Park Agnew, a name synonymous with Alexandria’s industrial growth and political dynamism, left an indelible mark on the city’s history. Born in 1847 as John Park Agnew, he became better known by his abbreviated moniker, Park Agnew. His life story is one of entrepreneurial success, civic leadership, and familial devotion. This article delves into the life and achievements of Park Agnew, shedding light on his multifaceted roles in the development of Alexandria.
Early Life and Entrepreneurial Spirit
From a young age, Park Agnew exhibited a strong entrepreneurial spirit inherited from his family. He was the son of John P. Agnew, who was often referred to as John Park Agnew’s father. In 1867, at the age of 20, Park Agnew received recognition as a communicant through examination, marking the beginning of his journey in both faith and business.
Industrial Ventures and Coal Business
Park Agnew’s influence extended to various industrial sectors. He played a pivotal role in the Alexandria Marine Railway and Ship Building Co., serving as its president. The company’s yard and wharves at the south end of Union Street became a hub of maritime activity under his leadership. Additionally, he managed the Sinclair and Agnew Gas and Coal Co., effectively continuing his family’s coal business. This venture thrived during the 1880s along the Georgetown, Alexandria, and Baltimore waterfronts.
Economic Successes and Contributions
Park Agnew’s notable achievements are exemplified by his thriving coal business, a testament to his shrewd business acumen. His success in this venture not only cemented his financial prosperity but also highlighted his skill in navigating challenging times. Further showcasing his business savvy, his company, J. P. Agnew & Co., constructed the “William T. Hart,” a four-masted schooner. This endeavor marked a historical moment on the Potomac River, underlining Agnew’s significant contributions to the industry.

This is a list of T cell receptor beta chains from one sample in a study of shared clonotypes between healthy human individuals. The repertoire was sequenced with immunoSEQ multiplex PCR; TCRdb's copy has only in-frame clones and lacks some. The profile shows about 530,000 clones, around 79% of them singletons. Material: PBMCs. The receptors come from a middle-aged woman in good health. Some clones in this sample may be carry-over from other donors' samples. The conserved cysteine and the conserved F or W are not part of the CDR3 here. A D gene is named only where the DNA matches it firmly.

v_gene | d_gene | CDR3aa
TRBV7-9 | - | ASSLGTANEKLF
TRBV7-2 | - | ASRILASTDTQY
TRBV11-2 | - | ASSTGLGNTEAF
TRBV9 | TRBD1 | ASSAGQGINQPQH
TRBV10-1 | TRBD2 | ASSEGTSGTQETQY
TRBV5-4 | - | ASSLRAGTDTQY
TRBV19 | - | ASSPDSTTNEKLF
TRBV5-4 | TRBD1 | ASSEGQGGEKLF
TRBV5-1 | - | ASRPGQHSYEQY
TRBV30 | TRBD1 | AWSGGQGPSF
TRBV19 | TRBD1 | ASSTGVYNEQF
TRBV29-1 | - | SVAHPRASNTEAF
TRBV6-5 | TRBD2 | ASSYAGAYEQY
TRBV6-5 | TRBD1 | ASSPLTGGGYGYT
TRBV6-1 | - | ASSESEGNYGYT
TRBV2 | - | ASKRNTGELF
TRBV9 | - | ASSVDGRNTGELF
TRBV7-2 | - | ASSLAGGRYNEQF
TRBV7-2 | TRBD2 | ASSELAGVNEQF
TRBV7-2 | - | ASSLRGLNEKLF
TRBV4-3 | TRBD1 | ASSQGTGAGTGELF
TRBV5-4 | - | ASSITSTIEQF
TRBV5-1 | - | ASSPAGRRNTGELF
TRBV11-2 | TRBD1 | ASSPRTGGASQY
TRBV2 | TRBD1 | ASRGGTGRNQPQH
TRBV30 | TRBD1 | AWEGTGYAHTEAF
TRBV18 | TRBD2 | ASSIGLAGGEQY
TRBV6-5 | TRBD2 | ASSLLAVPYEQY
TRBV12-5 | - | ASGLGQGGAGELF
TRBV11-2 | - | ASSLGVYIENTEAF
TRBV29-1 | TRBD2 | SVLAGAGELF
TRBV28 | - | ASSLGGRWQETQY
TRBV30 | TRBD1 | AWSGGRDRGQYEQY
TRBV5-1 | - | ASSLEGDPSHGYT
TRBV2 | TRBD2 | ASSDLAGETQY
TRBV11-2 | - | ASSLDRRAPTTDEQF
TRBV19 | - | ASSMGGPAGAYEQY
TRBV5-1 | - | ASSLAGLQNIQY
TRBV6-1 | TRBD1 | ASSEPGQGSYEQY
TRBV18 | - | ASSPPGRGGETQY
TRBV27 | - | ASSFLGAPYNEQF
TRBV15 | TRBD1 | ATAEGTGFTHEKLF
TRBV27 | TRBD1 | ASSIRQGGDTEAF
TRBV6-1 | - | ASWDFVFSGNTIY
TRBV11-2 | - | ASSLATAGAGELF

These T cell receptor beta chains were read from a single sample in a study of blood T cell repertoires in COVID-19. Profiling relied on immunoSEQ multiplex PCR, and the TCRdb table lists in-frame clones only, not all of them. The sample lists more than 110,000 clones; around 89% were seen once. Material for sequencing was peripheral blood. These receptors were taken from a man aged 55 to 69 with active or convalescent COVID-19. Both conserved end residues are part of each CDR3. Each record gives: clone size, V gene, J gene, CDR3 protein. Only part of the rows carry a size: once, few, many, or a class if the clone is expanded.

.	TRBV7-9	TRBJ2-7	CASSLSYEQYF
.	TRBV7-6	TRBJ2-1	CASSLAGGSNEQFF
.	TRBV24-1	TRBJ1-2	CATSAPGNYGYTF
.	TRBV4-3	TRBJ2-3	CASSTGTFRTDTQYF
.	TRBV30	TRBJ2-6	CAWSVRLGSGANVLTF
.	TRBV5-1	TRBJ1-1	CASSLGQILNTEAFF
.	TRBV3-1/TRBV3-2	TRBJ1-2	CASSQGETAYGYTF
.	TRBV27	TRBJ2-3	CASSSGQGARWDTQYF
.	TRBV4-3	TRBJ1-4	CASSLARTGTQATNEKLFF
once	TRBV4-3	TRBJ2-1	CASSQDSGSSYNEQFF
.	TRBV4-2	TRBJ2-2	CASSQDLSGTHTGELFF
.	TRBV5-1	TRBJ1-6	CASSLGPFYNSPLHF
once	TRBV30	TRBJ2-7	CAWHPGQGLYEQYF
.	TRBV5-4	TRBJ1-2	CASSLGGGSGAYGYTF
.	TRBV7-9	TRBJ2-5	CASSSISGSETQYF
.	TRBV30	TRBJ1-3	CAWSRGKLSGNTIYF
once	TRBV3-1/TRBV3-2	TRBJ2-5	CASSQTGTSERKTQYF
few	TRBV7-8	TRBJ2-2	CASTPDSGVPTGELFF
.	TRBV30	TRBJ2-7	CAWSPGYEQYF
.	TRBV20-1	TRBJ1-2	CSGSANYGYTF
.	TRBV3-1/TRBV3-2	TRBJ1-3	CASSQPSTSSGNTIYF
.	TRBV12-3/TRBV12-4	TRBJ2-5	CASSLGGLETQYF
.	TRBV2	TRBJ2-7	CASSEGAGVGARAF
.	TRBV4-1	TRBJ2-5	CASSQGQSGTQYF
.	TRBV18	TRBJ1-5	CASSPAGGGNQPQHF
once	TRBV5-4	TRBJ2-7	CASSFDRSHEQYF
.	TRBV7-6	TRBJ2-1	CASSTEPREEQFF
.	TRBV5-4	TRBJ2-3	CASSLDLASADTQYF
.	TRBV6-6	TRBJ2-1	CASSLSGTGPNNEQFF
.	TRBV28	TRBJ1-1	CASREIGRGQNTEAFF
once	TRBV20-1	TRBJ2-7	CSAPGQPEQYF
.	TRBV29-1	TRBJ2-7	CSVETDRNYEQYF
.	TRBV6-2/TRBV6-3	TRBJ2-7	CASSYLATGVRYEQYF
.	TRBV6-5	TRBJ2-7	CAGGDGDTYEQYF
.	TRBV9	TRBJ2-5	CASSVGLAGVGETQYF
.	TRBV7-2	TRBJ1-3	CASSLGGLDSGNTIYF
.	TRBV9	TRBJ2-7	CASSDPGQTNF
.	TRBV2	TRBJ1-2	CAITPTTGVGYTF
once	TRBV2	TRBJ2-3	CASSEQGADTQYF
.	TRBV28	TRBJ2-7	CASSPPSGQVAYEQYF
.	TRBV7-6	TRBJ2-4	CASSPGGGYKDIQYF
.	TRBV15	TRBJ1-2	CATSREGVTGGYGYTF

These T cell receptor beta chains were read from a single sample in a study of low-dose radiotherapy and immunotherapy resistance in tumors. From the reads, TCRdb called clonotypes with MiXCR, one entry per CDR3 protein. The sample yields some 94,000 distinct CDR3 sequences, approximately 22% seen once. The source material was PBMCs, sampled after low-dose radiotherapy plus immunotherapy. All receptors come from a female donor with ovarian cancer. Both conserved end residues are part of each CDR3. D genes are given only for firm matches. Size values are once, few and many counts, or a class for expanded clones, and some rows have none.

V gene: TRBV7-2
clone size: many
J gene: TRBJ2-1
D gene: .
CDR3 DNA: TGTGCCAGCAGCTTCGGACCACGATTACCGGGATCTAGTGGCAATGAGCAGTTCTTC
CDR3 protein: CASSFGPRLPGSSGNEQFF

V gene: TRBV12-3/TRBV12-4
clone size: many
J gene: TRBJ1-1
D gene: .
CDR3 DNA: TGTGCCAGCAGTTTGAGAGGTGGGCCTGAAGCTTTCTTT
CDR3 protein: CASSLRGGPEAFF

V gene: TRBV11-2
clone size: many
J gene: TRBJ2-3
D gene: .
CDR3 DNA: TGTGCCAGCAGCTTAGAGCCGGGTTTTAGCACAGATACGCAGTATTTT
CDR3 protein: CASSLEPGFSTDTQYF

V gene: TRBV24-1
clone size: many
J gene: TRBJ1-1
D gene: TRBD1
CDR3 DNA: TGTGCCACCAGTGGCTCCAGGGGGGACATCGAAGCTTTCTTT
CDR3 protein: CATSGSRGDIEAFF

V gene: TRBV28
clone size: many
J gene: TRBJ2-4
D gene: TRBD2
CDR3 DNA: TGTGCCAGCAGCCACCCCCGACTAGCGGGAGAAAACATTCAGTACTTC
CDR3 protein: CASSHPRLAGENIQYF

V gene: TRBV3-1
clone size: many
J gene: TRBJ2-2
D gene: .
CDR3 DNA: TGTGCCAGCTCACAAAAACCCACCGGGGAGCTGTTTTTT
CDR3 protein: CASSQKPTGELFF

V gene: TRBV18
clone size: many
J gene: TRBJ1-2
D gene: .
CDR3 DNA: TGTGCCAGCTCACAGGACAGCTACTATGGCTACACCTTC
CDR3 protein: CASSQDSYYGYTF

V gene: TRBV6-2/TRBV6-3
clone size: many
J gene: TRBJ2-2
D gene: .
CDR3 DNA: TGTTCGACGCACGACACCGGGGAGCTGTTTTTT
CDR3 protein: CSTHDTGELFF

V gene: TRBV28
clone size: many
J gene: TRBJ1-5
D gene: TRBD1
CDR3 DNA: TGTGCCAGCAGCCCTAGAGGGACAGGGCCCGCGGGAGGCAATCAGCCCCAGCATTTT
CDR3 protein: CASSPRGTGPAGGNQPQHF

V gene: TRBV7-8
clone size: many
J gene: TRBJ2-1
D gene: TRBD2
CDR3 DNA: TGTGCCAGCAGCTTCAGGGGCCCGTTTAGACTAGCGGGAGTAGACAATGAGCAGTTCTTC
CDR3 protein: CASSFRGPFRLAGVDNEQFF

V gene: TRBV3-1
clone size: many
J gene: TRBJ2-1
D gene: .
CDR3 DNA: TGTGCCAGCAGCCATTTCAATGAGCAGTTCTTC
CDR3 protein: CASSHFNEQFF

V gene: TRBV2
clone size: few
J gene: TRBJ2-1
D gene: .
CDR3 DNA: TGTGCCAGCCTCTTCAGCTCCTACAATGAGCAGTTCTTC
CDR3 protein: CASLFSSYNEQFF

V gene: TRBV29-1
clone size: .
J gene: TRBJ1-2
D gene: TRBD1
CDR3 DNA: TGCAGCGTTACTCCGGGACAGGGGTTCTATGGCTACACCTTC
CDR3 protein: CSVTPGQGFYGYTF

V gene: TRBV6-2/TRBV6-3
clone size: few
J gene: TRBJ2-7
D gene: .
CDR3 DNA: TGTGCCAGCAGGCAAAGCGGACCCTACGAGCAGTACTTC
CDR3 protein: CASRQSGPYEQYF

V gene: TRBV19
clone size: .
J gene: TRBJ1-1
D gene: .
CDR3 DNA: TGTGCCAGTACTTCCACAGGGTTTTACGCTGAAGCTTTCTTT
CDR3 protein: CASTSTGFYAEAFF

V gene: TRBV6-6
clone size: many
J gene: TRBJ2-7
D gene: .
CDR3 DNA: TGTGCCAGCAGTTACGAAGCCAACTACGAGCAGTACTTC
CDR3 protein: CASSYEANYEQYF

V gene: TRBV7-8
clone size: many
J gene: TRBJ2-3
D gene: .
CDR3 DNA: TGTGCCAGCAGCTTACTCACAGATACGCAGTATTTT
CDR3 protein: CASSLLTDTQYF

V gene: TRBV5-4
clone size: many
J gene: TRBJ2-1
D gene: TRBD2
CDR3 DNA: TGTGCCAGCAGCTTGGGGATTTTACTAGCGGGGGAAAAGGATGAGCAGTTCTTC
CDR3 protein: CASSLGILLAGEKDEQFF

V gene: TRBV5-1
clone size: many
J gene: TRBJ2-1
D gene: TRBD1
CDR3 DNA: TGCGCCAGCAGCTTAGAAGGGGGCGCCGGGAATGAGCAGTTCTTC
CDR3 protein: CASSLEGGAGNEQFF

Political and Civic Engagements
Park Agnew’s influence extended beyond business. He actively participated in the political and civic life of Alexandria. His tenure as the Postmaster from 1890 to 1894 showcased his commitment to public service. Agnew’s dedication to the Republican Party was evident through his roles as the Chairman of the Republican State Committee for Virginia and as a City Alderman from 1887 to 1888.
Legacy and Enduring Impact
The Agnew family residence at 308 South Pitt Street stood as a symbol of their prominence. While the residence is no longer present, its legacy lives on through the parking lot for The Basilica of St. Mary. Park Agnew’s contributions also extended to cultural and community institutions, such as his involvement with the Alexandria Library Company and his leadership in the Relief Hook and Ladder Fire Company.
Park Agnew’s life embodies the spirit of a visionary industrialist, a dedicated public servant, and a devoted family member. His multifaceted contributions to Alexandria’s growth and development earned him a lasting place in the city’s history. Park Agnew’s legacy continues to inspire those who value entrepreneurship, civic engagement, and the pursuit of excellence.
1847 – 1910
Descendants of the Agnew family still make their home in Alexandria as of the present day.
Sources of Information
Brockett, F. L., & Rock, G. W. (1883). A Concise History of the City of Alexandria, VA, from 1669 to 1883 with a Directory of Reliable Business Houses in the City. Gazette Book and Job Office.
Pippenger, W. E. (1992). Tombstone Inscriptions of Alexandria, Virginia: Volume 1. Family Line Publications.
Dahmann, D. C. (2002). The Roster of Historic Congregational Members of the Old Presbyterian Meeting House.